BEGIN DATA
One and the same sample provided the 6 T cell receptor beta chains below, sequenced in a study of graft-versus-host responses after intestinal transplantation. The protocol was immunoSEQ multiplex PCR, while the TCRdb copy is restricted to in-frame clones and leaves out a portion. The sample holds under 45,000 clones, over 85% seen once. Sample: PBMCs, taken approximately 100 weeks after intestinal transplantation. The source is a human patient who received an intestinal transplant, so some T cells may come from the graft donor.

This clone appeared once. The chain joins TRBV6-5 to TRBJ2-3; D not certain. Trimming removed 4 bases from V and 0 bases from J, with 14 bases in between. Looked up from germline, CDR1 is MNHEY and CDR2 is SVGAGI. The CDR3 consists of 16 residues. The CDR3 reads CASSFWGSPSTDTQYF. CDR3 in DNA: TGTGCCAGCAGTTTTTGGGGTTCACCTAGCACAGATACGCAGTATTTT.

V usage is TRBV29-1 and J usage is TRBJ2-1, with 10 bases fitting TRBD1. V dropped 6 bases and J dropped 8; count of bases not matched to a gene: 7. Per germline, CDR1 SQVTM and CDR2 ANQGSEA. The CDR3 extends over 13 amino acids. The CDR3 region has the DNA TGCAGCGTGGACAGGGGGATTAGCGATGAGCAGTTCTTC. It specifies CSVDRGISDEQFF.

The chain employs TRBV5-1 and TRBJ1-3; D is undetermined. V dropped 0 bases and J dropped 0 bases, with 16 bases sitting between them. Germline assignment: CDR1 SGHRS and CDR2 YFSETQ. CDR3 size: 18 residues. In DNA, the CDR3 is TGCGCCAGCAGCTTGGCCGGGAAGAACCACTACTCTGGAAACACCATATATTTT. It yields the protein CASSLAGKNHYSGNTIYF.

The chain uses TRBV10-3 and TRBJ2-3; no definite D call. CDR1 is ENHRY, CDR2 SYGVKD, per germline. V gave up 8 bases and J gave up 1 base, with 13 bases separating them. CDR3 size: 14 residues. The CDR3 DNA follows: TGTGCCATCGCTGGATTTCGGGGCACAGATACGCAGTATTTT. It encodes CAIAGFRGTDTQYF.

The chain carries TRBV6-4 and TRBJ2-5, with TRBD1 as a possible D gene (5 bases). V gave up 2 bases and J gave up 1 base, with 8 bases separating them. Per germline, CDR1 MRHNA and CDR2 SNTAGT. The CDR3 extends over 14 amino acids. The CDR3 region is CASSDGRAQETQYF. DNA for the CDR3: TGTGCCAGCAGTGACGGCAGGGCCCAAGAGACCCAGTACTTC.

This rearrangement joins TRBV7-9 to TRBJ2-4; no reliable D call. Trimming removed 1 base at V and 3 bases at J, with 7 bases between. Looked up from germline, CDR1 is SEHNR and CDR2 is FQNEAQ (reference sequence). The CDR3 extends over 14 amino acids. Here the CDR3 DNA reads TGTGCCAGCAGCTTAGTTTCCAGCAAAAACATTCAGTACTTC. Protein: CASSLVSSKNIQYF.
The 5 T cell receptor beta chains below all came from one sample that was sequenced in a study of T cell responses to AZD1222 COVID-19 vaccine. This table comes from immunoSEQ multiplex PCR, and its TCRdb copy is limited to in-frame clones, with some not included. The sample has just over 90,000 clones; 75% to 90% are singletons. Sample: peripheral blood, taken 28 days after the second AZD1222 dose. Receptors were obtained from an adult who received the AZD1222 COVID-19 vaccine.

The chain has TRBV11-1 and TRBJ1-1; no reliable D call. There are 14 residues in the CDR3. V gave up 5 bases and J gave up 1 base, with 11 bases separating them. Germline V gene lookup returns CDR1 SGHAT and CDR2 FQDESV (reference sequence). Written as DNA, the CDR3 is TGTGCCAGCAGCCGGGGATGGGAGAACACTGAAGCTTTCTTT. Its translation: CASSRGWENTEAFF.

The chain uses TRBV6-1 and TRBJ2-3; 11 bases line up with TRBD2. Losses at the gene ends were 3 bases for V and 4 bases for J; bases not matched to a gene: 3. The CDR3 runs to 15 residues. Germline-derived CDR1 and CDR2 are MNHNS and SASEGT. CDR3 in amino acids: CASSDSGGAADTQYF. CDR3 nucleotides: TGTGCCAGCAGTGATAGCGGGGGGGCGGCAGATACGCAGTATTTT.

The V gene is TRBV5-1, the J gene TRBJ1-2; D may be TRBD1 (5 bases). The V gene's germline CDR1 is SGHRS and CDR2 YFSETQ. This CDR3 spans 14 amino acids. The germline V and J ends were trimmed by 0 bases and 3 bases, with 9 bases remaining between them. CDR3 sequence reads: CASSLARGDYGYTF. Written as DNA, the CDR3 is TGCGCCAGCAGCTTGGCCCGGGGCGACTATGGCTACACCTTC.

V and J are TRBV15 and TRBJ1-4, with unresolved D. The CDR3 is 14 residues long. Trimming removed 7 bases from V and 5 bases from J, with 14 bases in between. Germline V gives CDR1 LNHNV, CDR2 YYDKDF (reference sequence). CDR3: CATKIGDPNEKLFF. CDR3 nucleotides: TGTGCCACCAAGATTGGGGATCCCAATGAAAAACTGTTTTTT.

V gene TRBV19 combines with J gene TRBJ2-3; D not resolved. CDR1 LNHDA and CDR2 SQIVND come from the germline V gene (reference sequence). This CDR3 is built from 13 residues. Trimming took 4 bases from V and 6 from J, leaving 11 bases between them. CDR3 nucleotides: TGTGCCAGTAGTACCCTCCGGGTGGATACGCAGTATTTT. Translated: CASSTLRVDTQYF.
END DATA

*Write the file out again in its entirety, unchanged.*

One and the same sample provided the 6 T cell receptor beta chains below, sequenced in a study of graft-versus-host responses after intestinal transplantation. The protocol was immunoSEQ multiplex PCR, while the TCRdb copy is restricted to in-frame clones and leaves out a portion. The sample holds under 45,000 clones, over 85% seen once. Sample: PBMCs, taken approximately 100 weeks after intestinal transplantation. The source is a human patient who received an intestinal transplant, so some T cells may come from the graft donor.

This clone appeared once. The chain joins TRBV6-5 to TRBJ2-3; D not certain. Trimming removed 4 bases from V and 0 bases from J, with 14 bases in between. Looked up from germline, CDR1 is MNHEY and CDR2 is SVGAGI. The CDR3 consists of 16 residues. The CDR3 reads CASSFWGSPSTDTQYF. CDR3 in DNA: TGTGCCAGCAGTTTTTGGGGTTCACCTAGCACAGATACGCAGTATTTT.

V usage is TRBV29-1 and J usage is TRBJ2-1, with 10 bases fitting TRBD1. V dropped 6 bases and J dropped 8; count of bases not matched to a gene: 7. Per germline, CDR1 SQVTM and CDR2 ANQGSEA. The CDR3 extends over 13 amino acids. The CDR3 region has the DNA TGCAGCGTGGACAGGGGGATTAGCGATGAGCAGTTCTTC. It specifies CSVDRGISDEQFF.

The chain employs TRBV5-1 and TRBJ1-3; D is undetermined. V dropped 0 bases and J dropped 0 bases, with 16 bases sitting between them. Germline assignment: CDR1 SGHRS and CDR2 YFSETQ. CDR3 size: 18 residues. In DNA, the CDR3 is TGCGCCAGCAGCTTGGCCGGGAAGAACCACTACTCTGGAAACACCATATATTTT. It yields the protein CASSLAGKNHYSGNTIYF.

The chain uses TRBV10-3 and TRBJ2-3; no definite D call. CDR1 is ENHRY, CDR2 SYGVKD, per germline. V gave up 8 bases and J gave up 1 base, with 13 bases separating them. CDR3 size: 14 residues. The CDR3 DNA follows: TGTGCCATCGCTGGATTTCGGGGCACAGATACGCAGTATTTT. It encodes CAIAGFRGTDTQYF.

The chain carries TRBV6-4 and TRBJ2-5, with TRBD1 as a possible D gene (5 bases). V gave up 2 bases and J gave up 1 base, with 8 bases separating them. Per germline, CDR1 MRHNA and CDR2 SNTAGT. The CDR3 extends over 14 amino acids. The CDR3 region is CASSDGRAQETQYF. DNA for the CDR3: TGTGCCAGCAGTGACGGCAGGGCCCAAGAGACCCAGTACTTC.

This rearrangement joins TRBV7-9 to TRBJ2-4; no reliable D call. Trimming removed 1 base at V and 3 bases at J, with 7 bases between. Looked up from germline, CDR1 is SEHNR and CDR2 is FQNEAQ (reference sequence). The CDR3 extends over 14 amino acids. Here the CDR3 DNA reads TGTGCCAGCAGCTTAGTTTCCAGCAAAAACATTCAGTACTTC. Protein: CASSLVSSKNIQYF.
The 5 T cell receptor beta chains below all came from one sample that was sequenced in a study of T cell responses to AZD1222 COVID-19 vaccine. This table comes from immunoSEQ multiplex PCR, and its TCRdb copy is limited to in-frame clones, with some not included. The sample has just over 90,000 clones; 75% to 90% are singletons. Sample: peripheral blood, taken 28 days after the second AZD1222 dose. Receptors were obtained from an adult who received the AZD1222 COVID-19 vaccine.

The chain has TRBV11-1 and TRBJ1-1; no reliable D call. There are 14 residues in the CDR3. V gave up 5 bases and J gave up 1 base, with 11 bases separating them. Germline V gene lookup returns CDR1 SGHAT and CDR2 FQDESV (reference sequence). Written as DNA, the CDR3 is TGTGCCAGCAGCCGGGGATGGGAGAACACTGAAGCTTTCTTT. Its translation: CASSRGWENTEAFF.

The chain uses TRBV6-1 and TRBJ2-3; 11 bases line up with TRBD2. Losses at the gene ends were 3 bases for V and 4 bases for J; bases not matched to a gene: 3. The CDR3 runs to 15 residues. Germline-derived CDR1 and CDR2 are MNHNS and SASEGT. CDR3 in amino acids: CASSDSGGAADTQYF. CDR3 nucleotides: TGTGCCAGCAGTGATAGCGGGGGGGCGGCAGATACGCAGTATTTT.

The V gene is TRBV5-1, the J gene TRBJ1-2; D may be TRBD1 (5 bases). The V gene's germline CDR1 is SGHRS and CDR2 YFSETQ. This CDR3 spans 14 amino acids. The germline V and J ends were trimmed by 0 bases and 3 bases, with 9 bases remaining between them. CDR3 sequence reads: CASSLARGDYGYTF. Written as DNA, the CDR3 is TGCGCCAGCAGCTTGGCCCGGGGCGACTATGGCTACACCTTC.

V and J are TRBV15 and TRBJ1-4, with unresolved D. The CDR3 is 14 residues long. Trimming removed 7 bases from V and 5 bases from J, with 14 bases in between. Germline V gives CDR1 LNHNV, CDR2 YYDKDF (reference sequence). CDR3: CATKIGDPNEKLFF. CDR3 nucleotides: TGTGCCACCAAGATTGGGGATCCCAATGAAAAACTGTTTTTT.

V gene TRBV19 combines with J gene TRBJ2-3; D not resolved. CDR1 LNHDA and CDR2 SQIVND come from the germline V gene (reference sequence). This CDR3 is built from 13 residues. Trimming took 4 bases from V and 6 from J, leaving 11 bases between them. CDR3 nucleotides: TGTGCCAGTAGTACCCTCCGGGTGGATACGCAGTATTTT. Translated: CASSTLRVDTQYF.